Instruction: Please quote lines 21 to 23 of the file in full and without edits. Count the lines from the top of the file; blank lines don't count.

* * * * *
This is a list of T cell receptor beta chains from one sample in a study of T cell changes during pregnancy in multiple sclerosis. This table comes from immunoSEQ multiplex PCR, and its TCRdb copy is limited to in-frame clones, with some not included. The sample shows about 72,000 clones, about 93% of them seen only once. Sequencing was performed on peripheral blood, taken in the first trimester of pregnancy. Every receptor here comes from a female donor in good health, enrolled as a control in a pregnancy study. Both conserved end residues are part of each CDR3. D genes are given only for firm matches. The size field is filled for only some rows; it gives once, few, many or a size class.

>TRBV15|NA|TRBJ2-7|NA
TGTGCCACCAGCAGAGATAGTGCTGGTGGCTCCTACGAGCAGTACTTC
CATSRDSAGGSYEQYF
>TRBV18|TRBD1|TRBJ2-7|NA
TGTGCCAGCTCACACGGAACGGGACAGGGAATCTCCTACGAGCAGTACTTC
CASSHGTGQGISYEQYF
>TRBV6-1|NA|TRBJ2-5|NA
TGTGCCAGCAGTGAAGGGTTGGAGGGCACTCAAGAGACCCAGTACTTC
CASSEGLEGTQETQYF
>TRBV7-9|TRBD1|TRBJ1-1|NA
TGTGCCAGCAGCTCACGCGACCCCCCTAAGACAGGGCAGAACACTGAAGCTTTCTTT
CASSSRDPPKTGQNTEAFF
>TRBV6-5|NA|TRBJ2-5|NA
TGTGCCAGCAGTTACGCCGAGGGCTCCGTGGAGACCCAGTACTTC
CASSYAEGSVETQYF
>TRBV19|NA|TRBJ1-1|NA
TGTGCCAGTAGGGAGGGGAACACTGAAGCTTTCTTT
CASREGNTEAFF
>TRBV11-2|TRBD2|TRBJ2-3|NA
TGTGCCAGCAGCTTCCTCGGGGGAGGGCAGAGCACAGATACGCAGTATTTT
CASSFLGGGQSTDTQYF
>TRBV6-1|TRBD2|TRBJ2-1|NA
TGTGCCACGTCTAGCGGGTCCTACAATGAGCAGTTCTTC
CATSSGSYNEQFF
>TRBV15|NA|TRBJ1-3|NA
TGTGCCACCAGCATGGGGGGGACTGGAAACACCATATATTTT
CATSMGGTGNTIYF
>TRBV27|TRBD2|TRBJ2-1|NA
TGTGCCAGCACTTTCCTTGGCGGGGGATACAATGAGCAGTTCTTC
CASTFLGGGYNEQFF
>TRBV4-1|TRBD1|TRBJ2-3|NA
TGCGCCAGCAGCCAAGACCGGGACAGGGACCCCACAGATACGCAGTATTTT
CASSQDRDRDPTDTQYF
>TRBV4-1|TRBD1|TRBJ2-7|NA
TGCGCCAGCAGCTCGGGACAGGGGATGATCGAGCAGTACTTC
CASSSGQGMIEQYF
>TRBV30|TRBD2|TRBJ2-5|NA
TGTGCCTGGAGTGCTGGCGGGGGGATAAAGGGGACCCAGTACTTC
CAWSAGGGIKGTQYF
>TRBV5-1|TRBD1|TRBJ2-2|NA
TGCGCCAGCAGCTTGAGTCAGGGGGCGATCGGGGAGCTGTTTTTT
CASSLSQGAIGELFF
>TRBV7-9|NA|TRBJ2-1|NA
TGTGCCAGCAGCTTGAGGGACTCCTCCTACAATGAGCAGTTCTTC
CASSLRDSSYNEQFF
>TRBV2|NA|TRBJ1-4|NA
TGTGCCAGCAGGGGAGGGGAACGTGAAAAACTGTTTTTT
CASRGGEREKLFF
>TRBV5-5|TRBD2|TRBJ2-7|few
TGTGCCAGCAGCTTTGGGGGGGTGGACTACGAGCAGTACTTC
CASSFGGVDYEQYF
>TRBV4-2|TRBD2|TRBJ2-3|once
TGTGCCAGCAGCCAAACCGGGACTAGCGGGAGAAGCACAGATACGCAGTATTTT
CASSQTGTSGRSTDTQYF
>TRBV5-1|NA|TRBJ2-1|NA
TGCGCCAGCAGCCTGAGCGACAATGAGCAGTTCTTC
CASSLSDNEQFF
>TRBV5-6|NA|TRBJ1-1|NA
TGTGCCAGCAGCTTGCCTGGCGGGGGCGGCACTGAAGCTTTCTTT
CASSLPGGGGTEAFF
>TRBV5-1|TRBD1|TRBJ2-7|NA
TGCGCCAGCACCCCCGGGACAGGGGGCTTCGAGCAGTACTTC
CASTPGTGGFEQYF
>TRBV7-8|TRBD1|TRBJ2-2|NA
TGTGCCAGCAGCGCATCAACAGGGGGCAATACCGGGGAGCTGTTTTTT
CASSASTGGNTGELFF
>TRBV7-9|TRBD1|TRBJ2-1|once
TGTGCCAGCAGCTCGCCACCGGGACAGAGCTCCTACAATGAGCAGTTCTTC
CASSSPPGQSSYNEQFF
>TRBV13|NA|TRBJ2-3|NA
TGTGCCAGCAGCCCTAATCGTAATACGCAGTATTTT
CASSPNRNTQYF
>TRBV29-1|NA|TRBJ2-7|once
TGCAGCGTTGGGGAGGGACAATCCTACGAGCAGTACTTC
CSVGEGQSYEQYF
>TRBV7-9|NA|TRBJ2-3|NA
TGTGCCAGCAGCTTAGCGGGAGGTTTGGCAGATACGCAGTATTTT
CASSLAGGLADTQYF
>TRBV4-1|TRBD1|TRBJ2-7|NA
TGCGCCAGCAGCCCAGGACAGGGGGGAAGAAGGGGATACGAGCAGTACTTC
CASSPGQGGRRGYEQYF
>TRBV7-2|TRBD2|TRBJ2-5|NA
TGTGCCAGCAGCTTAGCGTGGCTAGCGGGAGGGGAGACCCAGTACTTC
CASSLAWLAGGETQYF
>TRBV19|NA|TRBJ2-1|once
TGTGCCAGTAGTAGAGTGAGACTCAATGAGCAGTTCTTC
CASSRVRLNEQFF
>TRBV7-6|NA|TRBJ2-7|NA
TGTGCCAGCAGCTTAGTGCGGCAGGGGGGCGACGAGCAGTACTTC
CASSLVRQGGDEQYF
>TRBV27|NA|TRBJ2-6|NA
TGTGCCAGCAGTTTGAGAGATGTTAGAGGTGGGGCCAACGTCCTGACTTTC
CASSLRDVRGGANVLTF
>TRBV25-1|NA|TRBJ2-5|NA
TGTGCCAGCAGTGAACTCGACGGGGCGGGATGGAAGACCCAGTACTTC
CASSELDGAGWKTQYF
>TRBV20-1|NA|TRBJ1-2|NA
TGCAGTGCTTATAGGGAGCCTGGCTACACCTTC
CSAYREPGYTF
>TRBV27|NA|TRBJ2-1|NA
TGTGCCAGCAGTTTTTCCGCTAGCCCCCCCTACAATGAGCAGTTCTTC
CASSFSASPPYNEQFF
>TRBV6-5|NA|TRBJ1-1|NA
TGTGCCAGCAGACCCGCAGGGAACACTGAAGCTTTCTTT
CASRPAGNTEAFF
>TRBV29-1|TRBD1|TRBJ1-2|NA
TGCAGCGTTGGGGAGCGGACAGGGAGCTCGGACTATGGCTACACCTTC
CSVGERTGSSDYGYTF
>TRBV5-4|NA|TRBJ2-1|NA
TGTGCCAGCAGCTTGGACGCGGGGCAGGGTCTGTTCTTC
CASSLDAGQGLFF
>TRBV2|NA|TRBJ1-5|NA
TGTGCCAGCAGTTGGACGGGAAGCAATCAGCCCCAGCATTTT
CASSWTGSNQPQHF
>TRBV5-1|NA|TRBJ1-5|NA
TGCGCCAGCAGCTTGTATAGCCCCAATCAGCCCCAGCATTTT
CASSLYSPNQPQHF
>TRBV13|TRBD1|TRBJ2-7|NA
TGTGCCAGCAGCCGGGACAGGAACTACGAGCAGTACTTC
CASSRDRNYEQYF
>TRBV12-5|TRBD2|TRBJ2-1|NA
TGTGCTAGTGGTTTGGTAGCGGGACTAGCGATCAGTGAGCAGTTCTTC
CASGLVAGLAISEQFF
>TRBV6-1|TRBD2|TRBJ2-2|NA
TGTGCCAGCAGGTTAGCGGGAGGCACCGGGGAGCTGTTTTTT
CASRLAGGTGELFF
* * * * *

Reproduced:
TGTGCCAGCAGCTTCCTCGGGGGAGGGCAGAGCACAGATACGCAGTATTTT
CASSFLGGGQSTDTQYF
>TRBV6-1|TRBD2|TRBJ2-1|NA